Posted 06 July 2010 - 03:14 PM
I have never find clear lumber but sometimes I get lucky and find some with small knots or flaws. I will try to find the best way to rip these so that I can get the most out of board. Most of the stringers are going to end up with some flaws in them. So I cut a scarf and then glue the shorter pieces up into longer lengths. To cut the scarf joint I am using a jig I made. If your not familiar with a scarf joint is basically just a long taper cut.
These are typical cut at a ratio of 8 to 1 or more. The means that if the material is 1" think if you measure the face of your cut it should be at least 8" long and there is nothing wrong with it being longer. Many people recommend 12 to1 ratio. Once this joint is glued together, if done properly it is stronger than the wood itself.
I had a bad accident while cutting scarfs on the table saw. A small cedar cutoff was kicked back at me and hit my thumb. It bascially ripped off the nail and needless to say it wasn't pretty. That lead me on a quest for a better jig and here is what I have come up with. This jig has been through several versions and this is about as good as I can get it.
Keep in mind this is made from scraps in the shop and was my final prototype. Now that I have a good design I will be replacing the two boards with a single solid block of wood and trimming them up to look better. There are two things about this jig that greatly improve it over what I had. The biggest is the that you are standing behind the blade and out of "the line of fire" if it does launch a cut off. The other is that the sled is not on both sides of the blade. This was the cutoff falls on the table saw and doesn't stay on the sled. If you make a wide base the cutoff can vibrate behind the blade and if you pull the sled back IT WILL launch the cut off when it touches the bade.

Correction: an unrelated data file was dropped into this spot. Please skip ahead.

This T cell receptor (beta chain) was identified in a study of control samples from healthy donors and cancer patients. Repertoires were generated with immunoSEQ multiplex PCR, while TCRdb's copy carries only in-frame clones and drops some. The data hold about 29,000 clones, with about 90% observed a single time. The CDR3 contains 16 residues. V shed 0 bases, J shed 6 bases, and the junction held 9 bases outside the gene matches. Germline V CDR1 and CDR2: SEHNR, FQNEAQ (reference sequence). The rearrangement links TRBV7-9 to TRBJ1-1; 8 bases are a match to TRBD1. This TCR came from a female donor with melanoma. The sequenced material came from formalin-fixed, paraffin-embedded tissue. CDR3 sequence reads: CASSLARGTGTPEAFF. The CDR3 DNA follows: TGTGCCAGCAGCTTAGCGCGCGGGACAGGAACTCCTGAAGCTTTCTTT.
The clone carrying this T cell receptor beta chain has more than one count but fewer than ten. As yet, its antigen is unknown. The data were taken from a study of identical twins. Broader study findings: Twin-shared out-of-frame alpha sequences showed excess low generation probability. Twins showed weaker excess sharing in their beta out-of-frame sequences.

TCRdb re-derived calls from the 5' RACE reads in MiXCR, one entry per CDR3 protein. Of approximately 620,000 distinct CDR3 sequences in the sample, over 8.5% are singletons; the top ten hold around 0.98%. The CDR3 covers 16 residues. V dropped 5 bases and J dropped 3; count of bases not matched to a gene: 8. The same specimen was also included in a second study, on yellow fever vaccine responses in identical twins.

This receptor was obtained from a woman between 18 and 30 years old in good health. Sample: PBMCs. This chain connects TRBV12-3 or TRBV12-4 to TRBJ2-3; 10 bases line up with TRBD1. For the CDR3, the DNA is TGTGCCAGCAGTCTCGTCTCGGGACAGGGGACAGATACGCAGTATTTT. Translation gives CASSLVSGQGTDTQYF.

Some will argues that the cutoff can slide between the blade and the throat plates so this is not a good idea. While it is true that it can it just makes a horrible noise and worst case stalls out the saw. That is a lot safer than having a missle rip apart your thumb!
Posted 07 July 2010 - 12:26 PM
Posted 07 July 2010 - 02:30 PM
Posted 13 July 2010 - 02:13 PM
What is the purpose of the straight line clamp at the saw blade?
Posted 13 July 2010 - 03:22 PM
Here is a new photo that makes it clearer. The old one was just cobbled together and the two strips of wood were screwed together. Once I was happy with it I replaced those with a single block. Now you see the two clamps hold the strips in place. One minor change I will make, I need to glue the block to the base. The last clamp can bend the block and strip since I can't get a screw in the end. Gluing it down will solve that.
Other than that I love this jig. After my accident I was scared to cut scarfs frankly.